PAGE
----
Heinz failed to provide us with any new data for this list. All of the protein
data are from the second edition of the Low Protein Food List for PKU (2002).
Earth’s Best provided us with a limited amount of new protein information, on
only a handful of items in their product line.
For these two brands, all of the items for which we have no new protein
information are shown in blue (items with new protein data are shown in black).
Despite the lack of new protein data for many of the items in the Earth’s Best
and all of the Heinz baby food, each item was still carefully reviewed and
changes in phe estimates were made as appropriate, based on data found in USDA
National Nutrient Database for Standard Reference, Release 23, 2010.
Beechnut, Sprout, and Ella’s Kitchen Brand Foods
These three companies kindly provided accurate protein data for this list, but
as is typical of food companies (with the exception of Gerber) they do not have
phe analysis on their products. Phe values were estimated by Virginia Schuett,
nutritionist, based on ingredients in each food and the ratio of phe to protein
in those ingredients (from USDA National Nutrient Database for Standard
Reference, Release 23, 2010).
Beechnut provides the following caveat about the nutritional data they
provided: "Please understand that this information is a compilation of
calculated and data based values, and is offered as guidance only, and not
intended to comply with any applicable labeling regulations or standards. Our
product mix, formulas, and processing techniques are constantly changing as we
seek to improve our products, and this may cause the actual packed product to
vary from the information we share with you in this spreadsheet. Ingredient
sources also vary in nutritional content, both seasonally and geographically,
which also imparts some variability to our product catalogue."
There are some Beechnut items for which the company provided no unrounded
protein figures, but I have estimated phe based on rounded protein plus 0.5 gm
which may or may not be as accurate as phe based on unrounded protein, and
noted these items in red.
Also, there are a number of newer Beechnut items (from the New Products from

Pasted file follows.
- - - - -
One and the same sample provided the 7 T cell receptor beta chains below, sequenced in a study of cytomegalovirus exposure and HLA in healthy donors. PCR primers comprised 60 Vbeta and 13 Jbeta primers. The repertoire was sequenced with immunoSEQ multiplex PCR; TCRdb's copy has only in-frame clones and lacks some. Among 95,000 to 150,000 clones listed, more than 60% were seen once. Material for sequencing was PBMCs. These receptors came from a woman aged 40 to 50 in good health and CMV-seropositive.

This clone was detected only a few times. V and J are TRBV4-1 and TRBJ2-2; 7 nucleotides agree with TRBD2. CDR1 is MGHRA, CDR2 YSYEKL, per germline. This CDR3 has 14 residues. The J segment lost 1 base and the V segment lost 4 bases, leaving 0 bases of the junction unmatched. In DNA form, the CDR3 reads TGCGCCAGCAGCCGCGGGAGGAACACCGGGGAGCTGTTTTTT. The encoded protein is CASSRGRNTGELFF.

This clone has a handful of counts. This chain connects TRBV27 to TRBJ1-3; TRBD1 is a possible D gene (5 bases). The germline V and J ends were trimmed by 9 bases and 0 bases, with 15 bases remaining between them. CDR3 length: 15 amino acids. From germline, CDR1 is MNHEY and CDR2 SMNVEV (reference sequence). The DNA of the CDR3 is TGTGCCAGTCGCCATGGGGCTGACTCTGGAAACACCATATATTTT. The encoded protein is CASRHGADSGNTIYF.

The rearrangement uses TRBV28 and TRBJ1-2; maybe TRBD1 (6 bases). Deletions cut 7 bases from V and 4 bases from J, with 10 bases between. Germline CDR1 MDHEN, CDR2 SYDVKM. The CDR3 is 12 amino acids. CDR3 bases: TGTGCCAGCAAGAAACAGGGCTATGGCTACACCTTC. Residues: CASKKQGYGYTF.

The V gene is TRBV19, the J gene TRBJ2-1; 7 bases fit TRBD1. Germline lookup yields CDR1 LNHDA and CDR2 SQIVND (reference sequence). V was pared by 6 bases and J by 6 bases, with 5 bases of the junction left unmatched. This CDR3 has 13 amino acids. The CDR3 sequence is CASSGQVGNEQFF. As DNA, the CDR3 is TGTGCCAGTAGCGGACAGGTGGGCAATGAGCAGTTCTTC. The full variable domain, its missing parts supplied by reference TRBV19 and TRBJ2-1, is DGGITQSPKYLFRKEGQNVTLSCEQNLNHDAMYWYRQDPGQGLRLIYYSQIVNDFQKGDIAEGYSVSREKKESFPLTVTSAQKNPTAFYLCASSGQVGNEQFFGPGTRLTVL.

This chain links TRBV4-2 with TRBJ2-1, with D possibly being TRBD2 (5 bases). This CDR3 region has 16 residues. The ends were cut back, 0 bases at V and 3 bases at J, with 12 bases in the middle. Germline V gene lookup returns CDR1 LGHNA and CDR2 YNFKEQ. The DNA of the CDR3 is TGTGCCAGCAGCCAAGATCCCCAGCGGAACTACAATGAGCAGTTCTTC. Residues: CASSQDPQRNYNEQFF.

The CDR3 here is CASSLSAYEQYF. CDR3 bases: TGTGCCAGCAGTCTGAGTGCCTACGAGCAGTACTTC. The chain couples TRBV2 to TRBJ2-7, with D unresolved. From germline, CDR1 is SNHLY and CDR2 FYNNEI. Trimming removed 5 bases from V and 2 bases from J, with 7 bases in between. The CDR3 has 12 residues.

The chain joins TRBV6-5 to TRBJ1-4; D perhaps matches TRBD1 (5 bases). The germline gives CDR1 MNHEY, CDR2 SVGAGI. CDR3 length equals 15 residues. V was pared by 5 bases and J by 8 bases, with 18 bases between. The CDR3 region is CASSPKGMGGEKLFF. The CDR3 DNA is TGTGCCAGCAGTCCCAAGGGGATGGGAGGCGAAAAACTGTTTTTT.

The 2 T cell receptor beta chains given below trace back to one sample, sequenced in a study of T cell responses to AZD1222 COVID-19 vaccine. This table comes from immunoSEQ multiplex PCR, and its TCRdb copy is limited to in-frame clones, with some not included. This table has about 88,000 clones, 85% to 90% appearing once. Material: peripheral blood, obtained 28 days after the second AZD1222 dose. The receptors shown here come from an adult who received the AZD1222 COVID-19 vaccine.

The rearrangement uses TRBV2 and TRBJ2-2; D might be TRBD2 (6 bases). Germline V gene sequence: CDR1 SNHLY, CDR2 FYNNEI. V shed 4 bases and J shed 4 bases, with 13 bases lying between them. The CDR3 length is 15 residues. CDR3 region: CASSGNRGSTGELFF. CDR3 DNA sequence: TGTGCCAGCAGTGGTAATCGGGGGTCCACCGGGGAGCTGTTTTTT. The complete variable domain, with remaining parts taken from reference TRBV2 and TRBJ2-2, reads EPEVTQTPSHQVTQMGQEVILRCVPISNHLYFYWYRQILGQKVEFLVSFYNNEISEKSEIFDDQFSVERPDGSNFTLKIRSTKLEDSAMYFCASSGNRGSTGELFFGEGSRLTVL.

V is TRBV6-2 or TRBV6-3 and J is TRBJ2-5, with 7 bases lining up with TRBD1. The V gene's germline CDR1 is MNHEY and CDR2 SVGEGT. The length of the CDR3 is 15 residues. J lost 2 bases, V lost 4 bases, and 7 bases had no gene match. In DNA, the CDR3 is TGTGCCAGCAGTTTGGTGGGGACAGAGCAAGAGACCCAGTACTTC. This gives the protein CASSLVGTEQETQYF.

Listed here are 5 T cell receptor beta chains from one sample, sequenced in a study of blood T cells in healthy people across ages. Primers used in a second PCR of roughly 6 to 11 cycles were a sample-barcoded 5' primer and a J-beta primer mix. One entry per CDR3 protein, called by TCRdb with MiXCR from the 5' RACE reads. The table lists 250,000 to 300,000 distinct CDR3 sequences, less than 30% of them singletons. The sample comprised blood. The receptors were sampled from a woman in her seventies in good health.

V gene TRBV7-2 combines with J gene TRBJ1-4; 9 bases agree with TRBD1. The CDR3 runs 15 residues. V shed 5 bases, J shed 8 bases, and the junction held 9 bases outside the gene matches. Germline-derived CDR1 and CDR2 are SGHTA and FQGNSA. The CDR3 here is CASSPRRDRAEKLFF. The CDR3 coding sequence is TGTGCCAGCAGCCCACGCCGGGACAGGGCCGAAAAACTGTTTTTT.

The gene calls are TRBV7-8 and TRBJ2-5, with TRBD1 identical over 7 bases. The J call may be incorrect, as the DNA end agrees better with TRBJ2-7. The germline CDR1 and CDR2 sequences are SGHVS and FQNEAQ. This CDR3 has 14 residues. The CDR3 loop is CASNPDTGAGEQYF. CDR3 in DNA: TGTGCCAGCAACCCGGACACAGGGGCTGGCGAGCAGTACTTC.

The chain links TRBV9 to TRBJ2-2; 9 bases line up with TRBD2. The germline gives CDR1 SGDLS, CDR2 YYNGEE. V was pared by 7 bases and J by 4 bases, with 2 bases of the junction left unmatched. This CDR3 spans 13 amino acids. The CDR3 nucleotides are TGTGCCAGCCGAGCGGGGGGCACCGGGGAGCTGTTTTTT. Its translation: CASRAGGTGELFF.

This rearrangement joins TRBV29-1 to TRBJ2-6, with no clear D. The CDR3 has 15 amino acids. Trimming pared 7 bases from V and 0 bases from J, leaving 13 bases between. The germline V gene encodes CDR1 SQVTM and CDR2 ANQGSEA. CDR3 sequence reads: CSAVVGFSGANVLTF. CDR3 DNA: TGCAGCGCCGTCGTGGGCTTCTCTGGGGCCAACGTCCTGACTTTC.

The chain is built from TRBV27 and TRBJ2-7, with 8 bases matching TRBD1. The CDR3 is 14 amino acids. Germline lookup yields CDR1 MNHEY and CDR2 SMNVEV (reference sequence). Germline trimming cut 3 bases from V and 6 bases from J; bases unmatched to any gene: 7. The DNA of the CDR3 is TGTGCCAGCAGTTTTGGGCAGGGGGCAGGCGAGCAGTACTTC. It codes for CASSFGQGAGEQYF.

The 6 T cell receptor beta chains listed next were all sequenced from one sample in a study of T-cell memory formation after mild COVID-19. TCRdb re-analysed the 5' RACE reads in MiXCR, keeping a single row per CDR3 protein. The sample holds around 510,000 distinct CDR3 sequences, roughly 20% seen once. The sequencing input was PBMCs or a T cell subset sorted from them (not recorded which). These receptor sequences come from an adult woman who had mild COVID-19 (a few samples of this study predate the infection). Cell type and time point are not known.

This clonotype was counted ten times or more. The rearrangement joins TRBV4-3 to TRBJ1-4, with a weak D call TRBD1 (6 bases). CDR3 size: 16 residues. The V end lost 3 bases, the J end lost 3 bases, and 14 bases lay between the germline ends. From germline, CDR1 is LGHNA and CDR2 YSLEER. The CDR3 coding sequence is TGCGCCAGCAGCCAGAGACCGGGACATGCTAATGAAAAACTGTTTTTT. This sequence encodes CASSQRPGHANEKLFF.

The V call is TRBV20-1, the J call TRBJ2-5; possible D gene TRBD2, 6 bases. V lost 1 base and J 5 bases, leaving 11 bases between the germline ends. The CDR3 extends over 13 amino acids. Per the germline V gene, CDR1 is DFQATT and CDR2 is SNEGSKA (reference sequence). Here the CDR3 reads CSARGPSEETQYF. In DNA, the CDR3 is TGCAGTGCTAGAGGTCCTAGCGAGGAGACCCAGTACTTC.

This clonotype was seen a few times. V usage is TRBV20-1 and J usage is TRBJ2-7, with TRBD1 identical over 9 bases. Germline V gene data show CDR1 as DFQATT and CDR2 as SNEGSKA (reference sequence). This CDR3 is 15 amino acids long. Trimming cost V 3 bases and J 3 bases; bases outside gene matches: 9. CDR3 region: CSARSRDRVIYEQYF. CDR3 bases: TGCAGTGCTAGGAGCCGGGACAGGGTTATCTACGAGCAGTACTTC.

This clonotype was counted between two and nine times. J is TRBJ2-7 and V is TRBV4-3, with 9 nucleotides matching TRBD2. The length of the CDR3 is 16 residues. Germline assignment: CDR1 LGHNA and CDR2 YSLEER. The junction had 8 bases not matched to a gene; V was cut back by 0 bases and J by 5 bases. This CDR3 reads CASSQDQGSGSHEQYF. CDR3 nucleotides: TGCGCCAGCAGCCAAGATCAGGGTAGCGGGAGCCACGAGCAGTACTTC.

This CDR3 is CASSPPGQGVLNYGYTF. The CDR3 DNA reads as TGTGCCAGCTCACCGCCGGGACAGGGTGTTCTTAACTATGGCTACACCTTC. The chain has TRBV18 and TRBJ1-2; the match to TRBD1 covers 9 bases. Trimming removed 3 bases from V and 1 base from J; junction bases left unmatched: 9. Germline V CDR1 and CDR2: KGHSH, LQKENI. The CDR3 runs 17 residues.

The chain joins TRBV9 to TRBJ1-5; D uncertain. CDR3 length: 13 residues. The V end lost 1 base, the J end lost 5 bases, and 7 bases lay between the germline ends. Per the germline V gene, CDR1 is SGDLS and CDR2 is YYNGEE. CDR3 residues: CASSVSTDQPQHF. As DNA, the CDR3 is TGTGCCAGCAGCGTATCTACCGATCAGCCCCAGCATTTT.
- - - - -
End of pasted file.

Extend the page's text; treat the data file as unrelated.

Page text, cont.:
Beechnut section of their website) for which we are still trying to obtain
Plum Organics Brand Foods
We tried very hard to get accurate protein information for this brand of baby
and toddler foods but were ultimately unsuccessful. I have included a few plain
fruit items from this brand because of interest from families. I based phe
estimates on the ingredients and USDA data and believe these to be very good
estimates because the items are single fruits. I have noted these items in
Accuracy of Phe Data in the Baby Foods List
Keep in mind that, with the exception of the phe data provided by Nestle
Nutrition/Gerber, the phe data provided in this list are estimates only. These
phe estimates are based on the protein content provided by the food companies
or from the USDA National Nutrient Database for Standard Reference, Release 23,
(2010), on the ingredients in each food, and on phe data for these ingredients
found in the USDA database.
I have no way to verify the accuracy of the protein data provided to me by the
food companies, other than questioning anything that looks really
inappropriate, and trying to confirm the data with the company; thus I don’t
know whether significant variations in stated protein content between brands
for the same type of food (such as a certain fruit or vegetable) are due to
variations in the "recipe" for that item or something intrinsic to the analysis
itself. For example, I cannot explain why one company’s baby carrots are much
higher in protein than another company’s carrots. One would expect to have
similar protein/phe content for similar items, especially when there is only
one main ingredient. Is the difference found in the ratio of carrots to water
added in the product, or to flaws in the analysis itself? We have no way to
So keep in mind that the phe estimates are only as accurate as data provided by
the company. Ultimately, your baby’s blood phe level is your only true gauge of
phe intake and so it is especially crucial that you monitor the blood level
frequently in the early months and years of life.
In estimating phe for mixed ingredient items, when available, the percentage of
the ingredient in each food was also considered (such as for Ella’s Kitchen
items where the company provides a breakdown of ingredient percentages);
otherwise, for mixed ingredient items, assumptions were made about the relative
contribution of each ingredient to the total protein/phe. These assumptions may
or may not be completely accurate.
Please see the introductory material to the
Low Protein Food List for PKU for further explanation of phe estimates.
Last update: March 2011
National PKU News: www.pkunews.org